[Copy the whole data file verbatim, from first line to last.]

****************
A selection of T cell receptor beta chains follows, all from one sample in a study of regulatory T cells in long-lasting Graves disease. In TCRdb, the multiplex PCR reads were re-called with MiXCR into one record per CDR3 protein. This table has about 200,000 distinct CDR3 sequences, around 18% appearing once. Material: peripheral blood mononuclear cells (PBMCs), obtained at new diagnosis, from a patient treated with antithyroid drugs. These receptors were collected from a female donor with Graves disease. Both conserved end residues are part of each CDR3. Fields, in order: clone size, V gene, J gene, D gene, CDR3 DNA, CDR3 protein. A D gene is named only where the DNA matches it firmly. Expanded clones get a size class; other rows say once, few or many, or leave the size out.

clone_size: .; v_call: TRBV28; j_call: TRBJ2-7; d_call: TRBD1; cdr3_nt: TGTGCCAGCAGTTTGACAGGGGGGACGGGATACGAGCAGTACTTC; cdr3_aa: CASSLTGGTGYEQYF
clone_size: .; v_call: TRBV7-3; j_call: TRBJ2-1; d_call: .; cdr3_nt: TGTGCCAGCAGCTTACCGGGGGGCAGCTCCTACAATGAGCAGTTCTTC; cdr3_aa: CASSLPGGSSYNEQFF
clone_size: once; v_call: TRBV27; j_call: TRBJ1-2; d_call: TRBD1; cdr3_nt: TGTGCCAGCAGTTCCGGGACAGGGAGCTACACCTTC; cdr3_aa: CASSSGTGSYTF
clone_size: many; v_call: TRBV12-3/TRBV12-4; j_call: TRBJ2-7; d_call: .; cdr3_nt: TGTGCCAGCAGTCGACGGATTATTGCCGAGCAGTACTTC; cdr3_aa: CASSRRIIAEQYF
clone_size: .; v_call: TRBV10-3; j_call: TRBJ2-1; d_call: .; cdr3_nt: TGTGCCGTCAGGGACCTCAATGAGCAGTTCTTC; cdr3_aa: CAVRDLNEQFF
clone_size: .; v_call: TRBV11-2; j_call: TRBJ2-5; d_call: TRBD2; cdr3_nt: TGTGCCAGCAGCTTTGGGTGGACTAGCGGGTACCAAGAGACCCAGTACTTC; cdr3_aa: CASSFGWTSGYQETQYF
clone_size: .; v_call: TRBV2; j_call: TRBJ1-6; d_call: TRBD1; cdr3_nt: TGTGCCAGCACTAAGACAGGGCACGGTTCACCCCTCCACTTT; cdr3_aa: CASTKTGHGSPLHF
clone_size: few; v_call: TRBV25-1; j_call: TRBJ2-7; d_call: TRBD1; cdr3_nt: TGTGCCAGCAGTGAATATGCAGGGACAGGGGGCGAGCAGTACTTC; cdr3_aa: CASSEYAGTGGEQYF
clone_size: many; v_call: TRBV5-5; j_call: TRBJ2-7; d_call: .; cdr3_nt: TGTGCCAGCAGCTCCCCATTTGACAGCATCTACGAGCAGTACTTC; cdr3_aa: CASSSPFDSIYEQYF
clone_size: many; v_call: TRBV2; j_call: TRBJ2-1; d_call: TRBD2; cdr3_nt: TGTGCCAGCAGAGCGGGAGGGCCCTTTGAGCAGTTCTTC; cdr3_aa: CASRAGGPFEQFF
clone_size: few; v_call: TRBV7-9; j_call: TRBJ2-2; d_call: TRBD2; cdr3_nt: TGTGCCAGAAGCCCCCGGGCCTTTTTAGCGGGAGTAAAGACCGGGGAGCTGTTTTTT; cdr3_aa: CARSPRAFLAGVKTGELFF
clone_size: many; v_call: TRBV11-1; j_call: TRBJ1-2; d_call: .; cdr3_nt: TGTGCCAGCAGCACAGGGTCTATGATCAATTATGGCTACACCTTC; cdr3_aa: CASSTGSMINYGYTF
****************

A selection of T cell receptor beta chains follows, all from one sample in a study of regulatory T cells in long-lasting Graves disease. In TCRdb, the multiplex PCR reads were re-called with MiXCR into one record per CDR3 protein. This table has about 200,000 distinct CDR3 sequences, around 18% appearing once. Material: peripheral blood mononuclear cells (PBMCs), obtained at new diagnosis, from a patient treated with antithyroid drugs. These receptors were collected from a female donor with Graves disease. Both conserved end residues are part of each CDR3. Fields, in order: clone size, V gene, J gene, D gene, CDR3 DNA, CDR3 protein. A D gene is named only where the DNA matches it firmly. Expanded clones get a size class; other rows say once, few or many, or leave the size out.

clone_size: .; v_call: TRBV28; j_call: TRBJ2-7; d_call: TRBD1; cdr3_nt: TGTGCCAGCAGTTTGACAGGGGGGACGGGATACGAGCAGTACTTC; cdr3_aa: CASSLTGGTGYEQYF
clone_size: .; v_call: TRBV7-3; j_call: TRBJ2-1; d_call: .; cdr3_nt: TGTGCCAGCAGCTTACCGGGGGGCAGCTCCTACAATGAGCAGTTCTTC; cdr3_aa: CASSLPGGSSYNEQFF
clone_size: once; v_call: TRBV27; j_call: TRBJ1-2; d_call: TRBD1; cdr3_nt: TGTGCCAGCAGTTCCGGGACAGGGAGCTACACCTTC; cdr3_aa: CASSSGTGSYTF
clone_size: many; v_call: TRBV12-3/TRBV12-4; j_call: TRBJ2-7; d_call: .; cdr3_nt: TGTGCCAGCAGTCGACGGATTATTGCCGAGCAGTACTTC; cdr3_aa: CASSRRIIAEQYF
clone_size: .; v_call: TRBV10-3; j_call: TRBJ2-1; d_call: .; cdr3_nt: TGTGCCGTCAGGGACCTCAATGAGCAGTTCTTC; cdr3_aa: CAVRDLNEQFF
clone_size: .; v_call: TRBV11-2; j_call: TRBJ2-5; d_call: TRBD2; cdr3_nt: TGTGCCAGCAGCTTTGGGTGGACTAGCGGGTACCAAGAGACCCAGTACTTC; cdr3_aa: CASSFGWTSGYQETQYF
clone_size: .; v_call: TRBV2; j_call: TRBJ1-6; d_call: TRBD1; cdr3_nt: TGTGCCAGCACTAAGACAGGGCACGGTTCACCCCTCCACTTT; cdr3_aa: CASTKTGHGSPLHF
clone_size: few; v_call: TRBV25-1; j_call: TRBJ2-7; d_call: TRBD1; cdr3_nt: TGTGCCAGCAGTGAATATGCAGGGACAGGGGGCGAGCAGTACTTC; cdr3_aa: CASSEYAGTGGEQYF
clone_size: many; v_call: TRBV5-5; j_call: TRBJ2-7; d_call: .; cdr3_nt: TGTGCCAGCAGCTCCCCATTTGACAGCATCTACGAGCAGTACTTC; cdr3_aa: CASSSPFDSIYEQYF
clone_size: many; v_call: TRBV2; j_call: TRBJ2-1; d_call: TRBD2; cdr3_nt: TGTGCCAGCAGAGCGGGAGGGCCCTTTGAGCAGTTCTTC; cdr3_aa: CASRAGGPFEQFF
clone_size: few; v_call: TRBV7-9; j_call: TRBJ2-2; d_call: TRBD2; cdr3_nt: TGTGCCAGAAGCCCCCGGGCCTTTTTAGCGGGAGTAAAGACCGGGGAGCTGTTTTTT; cdr3_aa: CARSPRAFLAGVKTGELFF
clone_size: many; v_call: TRBV11-1; j_call: TRBJ1-2; d_call: .; cdr3_nt: TGTGCCAGCAGCACAGGGTCTATGATCAATTATGGCTACACCTTC; cdr3_aa: CASSTGSMINYGYTF